What are some signs of being drugged?

  • If you notice something is wrong with your drink - there seems to be some powder on the glass or it has a funny taste (esp. salty or bitter) - throw it away immediately. You may want to inform the host of the party and your friends.
  • If you suddenly feel really tired or really drunk and you don't know why, you may be feeling the effects of a drug.
  • Experiencing a quick onset of muscle weakness, fatigue, slurred speech, and loss of motor coordination and judgment.
  • Having a difficult time remembering what happened after your last drink the night before.
  • Waking up and feeling like you had sex but do not remember with whom or when.

What should I do if I think I have been drugged?

  • Ask a friend to stay with you and help get the help you need.
  • Preserve as much physical evidence as possible.
  • If you believe you have been assaulted, please consider obtaining a Sexual Assault Forensic Exam (SAFE). A SAFE can be conducted up to 96 hours following an assault.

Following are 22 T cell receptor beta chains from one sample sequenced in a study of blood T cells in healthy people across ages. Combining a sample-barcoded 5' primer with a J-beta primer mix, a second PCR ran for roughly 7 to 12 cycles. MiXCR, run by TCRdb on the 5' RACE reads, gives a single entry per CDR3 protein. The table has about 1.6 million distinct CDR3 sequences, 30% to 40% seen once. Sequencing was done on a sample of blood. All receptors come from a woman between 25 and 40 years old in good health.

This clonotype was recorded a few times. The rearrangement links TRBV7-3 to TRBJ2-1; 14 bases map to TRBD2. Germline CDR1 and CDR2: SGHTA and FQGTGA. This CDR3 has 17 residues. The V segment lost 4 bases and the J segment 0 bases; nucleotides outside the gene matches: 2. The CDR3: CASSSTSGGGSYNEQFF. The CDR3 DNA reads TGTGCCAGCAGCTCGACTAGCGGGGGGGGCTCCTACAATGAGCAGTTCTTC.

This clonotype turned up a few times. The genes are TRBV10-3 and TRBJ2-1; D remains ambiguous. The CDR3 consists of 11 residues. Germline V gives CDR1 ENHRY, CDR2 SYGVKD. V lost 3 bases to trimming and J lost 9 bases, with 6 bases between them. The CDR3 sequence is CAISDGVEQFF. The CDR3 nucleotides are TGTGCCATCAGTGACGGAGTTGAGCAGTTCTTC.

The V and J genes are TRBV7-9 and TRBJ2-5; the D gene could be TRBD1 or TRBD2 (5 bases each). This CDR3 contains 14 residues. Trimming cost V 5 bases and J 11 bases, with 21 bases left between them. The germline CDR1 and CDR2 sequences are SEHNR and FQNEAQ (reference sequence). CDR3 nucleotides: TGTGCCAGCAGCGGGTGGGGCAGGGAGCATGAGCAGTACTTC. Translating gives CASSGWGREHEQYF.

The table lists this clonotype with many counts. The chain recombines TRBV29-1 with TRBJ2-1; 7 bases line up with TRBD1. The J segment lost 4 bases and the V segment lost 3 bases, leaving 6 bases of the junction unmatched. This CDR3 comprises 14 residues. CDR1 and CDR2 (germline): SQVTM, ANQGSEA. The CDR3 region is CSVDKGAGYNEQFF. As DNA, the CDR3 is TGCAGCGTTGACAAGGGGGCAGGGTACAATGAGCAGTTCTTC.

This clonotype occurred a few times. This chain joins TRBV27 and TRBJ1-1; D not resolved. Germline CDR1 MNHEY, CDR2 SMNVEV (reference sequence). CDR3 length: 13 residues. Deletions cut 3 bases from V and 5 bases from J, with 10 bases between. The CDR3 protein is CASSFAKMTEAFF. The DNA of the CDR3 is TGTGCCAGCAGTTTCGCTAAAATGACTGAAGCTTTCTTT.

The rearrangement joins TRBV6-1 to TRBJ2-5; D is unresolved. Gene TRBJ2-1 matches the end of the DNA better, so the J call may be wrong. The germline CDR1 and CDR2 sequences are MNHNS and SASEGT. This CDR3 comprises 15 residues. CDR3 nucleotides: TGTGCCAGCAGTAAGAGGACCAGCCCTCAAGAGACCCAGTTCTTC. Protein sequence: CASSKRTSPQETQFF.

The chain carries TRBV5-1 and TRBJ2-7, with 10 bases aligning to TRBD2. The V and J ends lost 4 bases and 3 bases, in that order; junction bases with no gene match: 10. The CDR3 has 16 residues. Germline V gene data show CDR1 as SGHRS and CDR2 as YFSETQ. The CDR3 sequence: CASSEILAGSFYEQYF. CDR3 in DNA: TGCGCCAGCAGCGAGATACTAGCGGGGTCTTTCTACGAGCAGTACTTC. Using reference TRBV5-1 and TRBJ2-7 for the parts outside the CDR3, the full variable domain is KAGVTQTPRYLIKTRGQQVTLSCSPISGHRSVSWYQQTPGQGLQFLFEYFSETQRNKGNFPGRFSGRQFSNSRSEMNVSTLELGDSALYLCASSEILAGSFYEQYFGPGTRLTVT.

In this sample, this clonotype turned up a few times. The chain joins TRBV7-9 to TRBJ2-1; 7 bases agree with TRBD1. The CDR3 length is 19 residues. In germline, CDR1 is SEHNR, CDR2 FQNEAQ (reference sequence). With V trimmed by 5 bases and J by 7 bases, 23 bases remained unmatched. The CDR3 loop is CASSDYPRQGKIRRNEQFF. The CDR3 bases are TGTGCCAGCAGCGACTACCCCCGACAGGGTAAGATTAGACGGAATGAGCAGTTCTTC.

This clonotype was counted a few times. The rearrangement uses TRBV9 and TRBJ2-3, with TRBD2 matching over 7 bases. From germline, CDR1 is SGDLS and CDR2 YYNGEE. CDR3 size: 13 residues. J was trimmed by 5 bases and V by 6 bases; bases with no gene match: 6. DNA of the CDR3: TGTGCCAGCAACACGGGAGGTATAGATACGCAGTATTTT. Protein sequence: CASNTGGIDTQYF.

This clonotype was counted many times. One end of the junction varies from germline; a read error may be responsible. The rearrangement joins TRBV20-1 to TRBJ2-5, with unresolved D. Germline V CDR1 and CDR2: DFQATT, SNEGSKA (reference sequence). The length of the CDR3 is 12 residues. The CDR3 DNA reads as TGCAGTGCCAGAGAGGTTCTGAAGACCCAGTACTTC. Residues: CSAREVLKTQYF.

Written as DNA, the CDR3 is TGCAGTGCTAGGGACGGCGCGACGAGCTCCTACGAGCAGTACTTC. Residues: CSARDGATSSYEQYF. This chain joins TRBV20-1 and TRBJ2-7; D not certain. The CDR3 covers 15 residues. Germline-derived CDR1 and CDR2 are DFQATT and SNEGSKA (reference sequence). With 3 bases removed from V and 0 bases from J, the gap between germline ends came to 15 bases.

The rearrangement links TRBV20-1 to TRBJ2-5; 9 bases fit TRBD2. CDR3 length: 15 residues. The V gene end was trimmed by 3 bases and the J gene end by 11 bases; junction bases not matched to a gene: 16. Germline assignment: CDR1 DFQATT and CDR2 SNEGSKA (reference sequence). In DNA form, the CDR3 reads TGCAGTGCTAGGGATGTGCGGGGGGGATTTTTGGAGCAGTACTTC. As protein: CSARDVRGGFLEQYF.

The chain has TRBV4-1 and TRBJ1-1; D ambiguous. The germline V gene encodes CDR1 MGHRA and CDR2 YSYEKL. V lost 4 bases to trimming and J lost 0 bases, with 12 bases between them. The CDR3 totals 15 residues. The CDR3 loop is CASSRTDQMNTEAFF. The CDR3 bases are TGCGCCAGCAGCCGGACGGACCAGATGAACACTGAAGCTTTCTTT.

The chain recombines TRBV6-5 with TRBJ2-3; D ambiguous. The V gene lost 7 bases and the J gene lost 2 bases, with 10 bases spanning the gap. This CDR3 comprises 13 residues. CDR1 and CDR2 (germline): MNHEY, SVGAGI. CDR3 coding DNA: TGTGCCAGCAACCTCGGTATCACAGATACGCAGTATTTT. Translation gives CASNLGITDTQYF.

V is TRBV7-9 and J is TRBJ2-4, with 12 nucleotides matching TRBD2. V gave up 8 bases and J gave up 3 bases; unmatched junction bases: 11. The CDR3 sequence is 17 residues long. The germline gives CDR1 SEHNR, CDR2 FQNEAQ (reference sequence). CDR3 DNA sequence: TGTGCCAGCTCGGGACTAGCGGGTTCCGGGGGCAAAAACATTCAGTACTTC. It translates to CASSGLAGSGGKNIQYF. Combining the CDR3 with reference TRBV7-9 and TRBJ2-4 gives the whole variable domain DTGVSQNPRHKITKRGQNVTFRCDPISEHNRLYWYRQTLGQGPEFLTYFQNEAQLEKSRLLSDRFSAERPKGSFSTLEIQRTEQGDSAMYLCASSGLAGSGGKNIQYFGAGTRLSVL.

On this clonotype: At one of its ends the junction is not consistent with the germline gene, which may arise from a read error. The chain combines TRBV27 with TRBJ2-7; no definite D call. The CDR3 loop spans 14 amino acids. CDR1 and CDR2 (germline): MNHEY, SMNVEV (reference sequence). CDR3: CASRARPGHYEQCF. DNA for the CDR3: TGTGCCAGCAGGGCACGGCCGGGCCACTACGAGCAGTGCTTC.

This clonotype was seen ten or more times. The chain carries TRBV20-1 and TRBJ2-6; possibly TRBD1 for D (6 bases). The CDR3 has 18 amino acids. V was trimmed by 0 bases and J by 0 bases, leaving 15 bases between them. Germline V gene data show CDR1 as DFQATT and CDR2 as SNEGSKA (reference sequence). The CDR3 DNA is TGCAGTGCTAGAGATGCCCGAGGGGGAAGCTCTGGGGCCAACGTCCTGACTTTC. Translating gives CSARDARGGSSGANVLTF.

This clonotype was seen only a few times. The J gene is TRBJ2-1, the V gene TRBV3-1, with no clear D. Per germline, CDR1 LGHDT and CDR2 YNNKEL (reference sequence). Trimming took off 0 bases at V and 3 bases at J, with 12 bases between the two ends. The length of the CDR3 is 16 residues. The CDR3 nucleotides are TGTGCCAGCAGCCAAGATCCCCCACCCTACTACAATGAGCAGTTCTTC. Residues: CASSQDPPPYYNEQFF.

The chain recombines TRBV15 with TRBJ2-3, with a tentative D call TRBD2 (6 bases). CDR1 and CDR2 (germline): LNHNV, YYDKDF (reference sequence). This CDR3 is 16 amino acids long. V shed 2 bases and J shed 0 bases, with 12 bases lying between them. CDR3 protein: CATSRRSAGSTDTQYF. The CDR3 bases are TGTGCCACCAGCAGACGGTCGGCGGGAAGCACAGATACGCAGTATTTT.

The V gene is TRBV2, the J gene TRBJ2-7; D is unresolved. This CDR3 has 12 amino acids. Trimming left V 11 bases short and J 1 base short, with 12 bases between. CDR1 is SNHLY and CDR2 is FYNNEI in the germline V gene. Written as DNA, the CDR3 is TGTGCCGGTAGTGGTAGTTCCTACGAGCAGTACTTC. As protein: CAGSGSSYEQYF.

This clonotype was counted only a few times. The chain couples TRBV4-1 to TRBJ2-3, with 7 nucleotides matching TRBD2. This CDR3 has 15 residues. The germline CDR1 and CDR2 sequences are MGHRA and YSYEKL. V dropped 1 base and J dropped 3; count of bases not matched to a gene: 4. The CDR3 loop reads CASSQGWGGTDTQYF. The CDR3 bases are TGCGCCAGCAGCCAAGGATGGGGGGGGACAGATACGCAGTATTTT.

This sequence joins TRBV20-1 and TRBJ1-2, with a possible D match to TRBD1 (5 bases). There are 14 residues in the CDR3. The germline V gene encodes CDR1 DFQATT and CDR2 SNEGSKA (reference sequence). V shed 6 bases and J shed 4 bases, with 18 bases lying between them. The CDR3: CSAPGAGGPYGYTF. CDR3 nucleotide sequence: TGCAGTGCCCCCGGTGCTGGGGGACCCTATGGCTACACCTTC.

• If studying abroad, contact your study abroad administrator. For emergency contact information, please see: http://world.utexas.edu/risk/emergency

Learn more about the side effects, withdrawal symptoms and dependency of party and other drugs at http://www.healthyhorns.utexas.edu/partydrugs.html

A note on carrying pepper spray and other weapons

Defensive sprays such as pepper spray along with personal protection weapons like tasers or concealed handguns are an ongoing discussion among advocates. While they can offer increased protection in some instances, it is important to ensure that users are properly trained so as not to put themselves in danger and/or have the weapon used against them. Carrying these types of weapons without proper safety training can provide a person with a false sense of security. For additional information, please consider taking a UTPD RAD self-defense course, which covers this issue.